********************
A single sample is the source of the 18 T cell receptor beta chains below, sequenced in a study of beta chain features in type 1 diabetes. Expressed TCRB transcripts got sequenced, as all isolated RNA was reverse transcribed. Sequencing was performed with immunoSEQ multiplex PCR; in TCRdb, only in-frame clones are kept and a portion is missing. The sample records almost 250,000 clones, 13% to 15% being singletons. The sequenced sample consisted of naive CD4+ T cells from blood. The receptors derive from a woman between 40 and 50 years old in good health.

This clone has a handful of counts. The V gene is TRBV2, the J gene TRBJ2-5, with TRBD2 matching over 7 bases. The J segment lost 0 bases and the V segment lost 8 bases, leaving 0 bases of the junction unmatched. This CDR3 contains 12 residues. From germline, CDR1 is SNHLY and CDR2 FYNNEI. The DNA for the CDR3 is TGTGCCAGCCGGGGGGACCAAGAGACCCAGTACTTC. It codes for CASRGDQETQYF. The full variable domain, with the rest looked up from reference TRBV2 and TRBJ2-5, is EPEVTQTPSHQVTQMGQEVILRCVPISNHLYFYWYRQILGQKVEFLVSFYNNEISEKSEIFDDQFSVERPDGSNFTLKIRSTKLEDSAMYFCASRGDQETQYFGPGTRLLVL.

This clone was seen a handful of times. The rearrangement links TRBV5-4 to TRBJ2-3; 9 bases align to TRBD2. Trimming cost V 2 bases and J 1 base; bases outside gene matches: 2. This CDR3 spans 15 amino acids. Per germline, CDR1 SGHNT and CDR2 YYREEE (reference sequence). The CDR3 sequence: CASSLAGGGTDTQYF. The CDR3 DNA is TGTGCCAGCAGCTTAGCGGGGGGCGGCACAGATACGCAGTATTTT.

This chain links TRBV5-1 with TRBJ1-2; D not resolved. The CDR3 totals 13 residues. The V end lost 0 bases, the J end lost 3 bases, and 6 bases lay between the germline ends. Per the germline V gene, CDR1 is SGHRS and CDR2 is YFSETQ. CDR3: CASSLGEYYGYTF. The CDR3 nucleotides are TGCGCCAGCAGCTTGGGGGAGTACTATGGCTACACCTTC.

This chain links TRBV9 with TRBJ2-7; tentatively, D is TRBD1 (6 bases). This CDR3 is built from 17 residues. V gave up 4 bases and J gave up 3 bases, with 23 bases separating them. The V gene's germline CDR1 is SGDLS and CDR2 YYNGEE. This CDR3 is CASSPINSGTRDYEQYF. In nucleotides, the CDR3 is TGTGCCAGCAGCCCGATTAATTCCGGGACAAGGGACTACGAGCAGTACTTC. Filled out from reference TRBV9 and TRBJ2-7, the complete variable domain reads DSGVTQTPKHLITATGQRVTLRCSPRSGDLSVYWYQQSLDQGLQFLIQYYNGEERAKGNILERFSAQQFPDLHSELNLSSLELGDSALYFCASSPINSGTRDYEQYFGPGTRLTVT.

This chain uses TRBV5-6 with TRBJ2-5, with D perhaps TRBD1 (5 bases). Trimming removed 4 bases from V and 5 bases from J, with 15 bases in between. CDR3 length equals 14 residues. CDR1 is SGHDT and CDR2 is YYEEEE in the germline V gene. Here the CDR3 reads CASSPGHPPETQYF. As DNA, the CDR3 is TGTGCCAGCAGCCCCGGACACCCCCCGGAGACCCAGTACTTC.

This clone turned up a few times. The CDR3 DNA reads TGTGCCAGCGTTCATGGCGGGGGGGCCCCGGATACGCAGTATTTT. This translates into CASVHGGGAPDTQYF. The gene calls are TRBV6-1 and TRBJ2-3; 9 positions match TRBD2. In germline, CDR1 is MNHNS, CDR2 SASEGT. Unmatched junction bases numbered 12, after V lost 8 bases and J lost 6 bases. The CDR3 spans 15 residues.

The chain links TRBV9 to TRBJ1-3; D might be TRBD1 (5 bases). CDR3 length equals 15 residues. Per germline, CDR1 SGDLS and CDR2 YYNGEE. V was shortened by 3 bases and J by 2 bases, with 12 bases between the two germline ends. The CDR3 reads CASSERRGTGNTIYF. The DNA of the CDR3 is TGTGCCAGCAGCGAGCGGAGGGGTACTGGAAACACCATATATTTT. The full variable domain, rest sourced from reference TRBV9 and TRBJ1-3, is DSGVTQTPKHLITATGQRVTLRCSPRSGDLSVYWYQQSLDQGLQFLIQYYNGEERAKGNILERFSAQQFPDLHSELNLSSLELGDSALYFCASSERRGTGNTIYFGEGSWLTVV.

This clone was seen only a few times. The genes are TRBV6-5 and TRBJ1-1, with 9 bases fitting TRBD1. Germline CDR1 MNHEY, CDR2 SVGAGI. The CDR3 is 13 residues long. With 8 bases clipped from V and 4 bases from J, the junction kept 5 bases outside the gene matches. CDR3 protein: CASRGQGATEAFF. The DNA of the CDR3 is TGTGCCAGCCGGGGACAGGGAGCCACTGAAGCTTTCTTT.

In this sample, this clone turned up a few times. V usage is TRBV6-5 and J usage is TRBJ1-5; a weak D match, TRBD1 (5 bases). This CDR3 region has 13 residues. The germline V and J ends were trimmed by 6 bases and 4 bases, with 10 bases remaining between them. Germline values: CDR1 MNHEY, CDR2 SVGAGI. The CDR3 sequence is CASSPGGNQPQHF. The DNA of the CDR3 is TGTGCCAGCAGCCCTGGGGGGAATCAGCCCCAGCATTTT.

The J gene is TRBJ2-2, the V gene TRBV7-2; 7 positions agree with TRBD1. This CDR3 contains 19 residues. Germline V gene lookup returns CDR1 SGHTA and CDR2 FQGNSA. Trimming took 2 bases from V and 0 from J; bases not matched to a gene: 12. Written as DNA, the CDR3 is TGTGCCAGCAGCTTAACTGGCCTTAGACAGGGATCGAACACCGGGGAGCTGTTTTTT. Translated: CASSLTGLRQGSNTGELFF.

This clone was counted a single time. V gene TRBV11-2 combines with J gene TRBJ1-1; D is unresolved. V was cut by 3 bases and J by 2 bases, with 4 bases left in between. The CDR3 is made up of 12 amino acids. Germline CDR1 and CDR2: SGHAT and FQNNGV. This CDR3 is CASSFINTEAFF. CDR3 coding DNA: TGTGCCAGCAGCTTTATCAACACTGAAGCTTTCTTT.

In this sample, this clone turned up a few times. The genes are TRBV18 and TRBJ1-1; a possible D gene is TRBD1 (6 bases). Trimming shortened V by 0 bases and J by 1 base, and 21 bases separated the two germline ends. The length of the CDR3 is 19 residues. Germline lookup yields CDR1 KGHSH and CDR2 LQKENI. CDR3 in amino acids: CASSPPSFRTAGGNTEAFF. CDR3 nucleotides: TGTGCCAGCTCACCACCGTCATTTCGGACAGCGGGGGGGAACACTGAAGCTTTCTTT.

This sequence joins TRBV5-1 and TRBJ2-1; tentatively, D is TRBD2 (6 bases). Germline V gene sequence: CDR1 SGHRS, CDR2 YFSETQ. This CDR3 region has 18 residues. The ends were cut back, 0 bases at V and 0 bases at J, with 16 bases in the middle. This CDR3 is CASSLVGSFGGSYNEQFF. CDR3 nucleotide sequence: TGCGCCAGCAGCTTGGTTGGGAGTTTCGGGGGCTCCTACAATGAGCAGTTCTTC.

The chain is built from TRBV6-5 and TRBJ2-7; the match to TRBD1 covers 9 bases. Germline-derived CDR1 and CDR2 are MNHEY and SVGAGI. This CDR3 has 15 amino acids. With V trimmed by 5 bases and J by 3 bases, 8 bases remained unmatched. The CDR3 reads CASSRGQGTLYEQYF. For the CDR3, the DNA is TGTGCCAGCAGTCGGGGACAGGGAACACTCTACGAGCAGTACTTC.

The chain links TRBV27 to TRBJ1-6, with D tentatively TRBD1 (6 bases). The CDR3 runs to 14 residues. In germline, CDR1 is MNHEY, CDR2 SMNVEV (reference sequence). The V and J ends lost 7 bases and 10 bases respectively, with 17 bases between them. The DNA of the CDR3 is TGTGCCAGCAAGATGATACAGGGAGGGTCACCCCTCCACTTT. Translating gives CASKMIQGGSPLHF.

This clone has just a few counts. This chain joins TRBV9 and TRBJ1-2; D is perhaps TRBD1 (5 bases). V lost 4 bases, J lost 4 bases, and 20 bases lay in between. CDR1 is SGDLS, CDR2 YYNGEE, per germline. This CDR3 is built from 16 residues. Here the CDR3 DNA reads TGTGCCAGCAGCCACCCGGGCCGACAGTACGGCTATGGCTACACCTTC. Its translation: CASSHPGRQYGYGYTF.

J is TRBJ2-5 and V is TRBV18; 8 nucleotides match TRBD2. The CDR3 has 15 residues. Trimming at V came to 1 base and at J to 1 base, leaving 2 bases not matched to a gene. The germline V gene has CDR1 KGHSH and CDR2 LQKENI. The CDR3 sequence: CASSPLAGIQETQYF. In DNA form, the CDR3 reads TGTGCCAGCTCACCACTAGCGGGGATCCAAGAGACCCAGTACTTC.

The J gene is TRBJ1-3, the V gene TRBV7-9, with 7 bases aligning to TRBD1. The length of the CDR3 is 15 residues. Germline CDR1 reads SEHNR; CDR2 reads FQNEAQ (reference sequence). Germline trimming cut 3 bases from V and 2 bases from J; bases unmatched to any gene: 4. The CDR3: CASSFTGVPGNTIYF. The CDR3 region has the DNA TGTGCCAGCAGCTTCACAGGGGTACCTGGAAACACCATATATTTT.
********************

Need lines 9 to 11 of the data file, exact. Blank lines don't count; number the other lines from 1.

This clone was seen only a few times. The genes are TRBV6-5 and TRBJ1-1, with 9 bases fitting TRBD1. Germline CDR1 MNHEY, CDR2 SVGAGI. The CDR3 is 13 residues long. With 8 bases clipped from V and 4 bases from J, the junction kept 5 bases outside the gene matches. CDR3 protein: CASRGQGATEAFF. The DNA of the CDR3 is TGTGCCAGCCGGGGACAGGGAGCCACTGAAGCTTTCTTT.

In this sample, this clone turned up a few times. V usage is TRBV6-5 and J usage is TRBJ1-5; a weak D match, TRBD1 (5 bases). This CDR3 region has 13 residues. The germline V and J ends were trimmed by 6 bases and 4 bases, with 10 bases remaining between them. Germline values: CDR1 MNHEY, CDR2 SVGAGI. The CDR3 sequence is CASSPGGNQPQHF. The DNA of the CDR3 is TGTGCCAGCAGCCCTGGGGGGAATCAGCCCCAGCATTTT.

The J gene is TRBJ2-2, the V gene TRBV7-2; 7 positions agree with TRBD1. This CDR3 contains 19 residues. Germline V gene lookup returns CDR1 SGHTA and CDR2 FQGNSA. Trimming took 2 bases from V and 0 from J; bases not matched to a gene: 12. Written as DNA, the CDR3 is TGTGCCAGCAGCTTAACTGGCCTTAGACAGGGATCGAACACCGGGGAGCTGTTTTTT. Translated: CASSLTGLRQGSNTGELFF.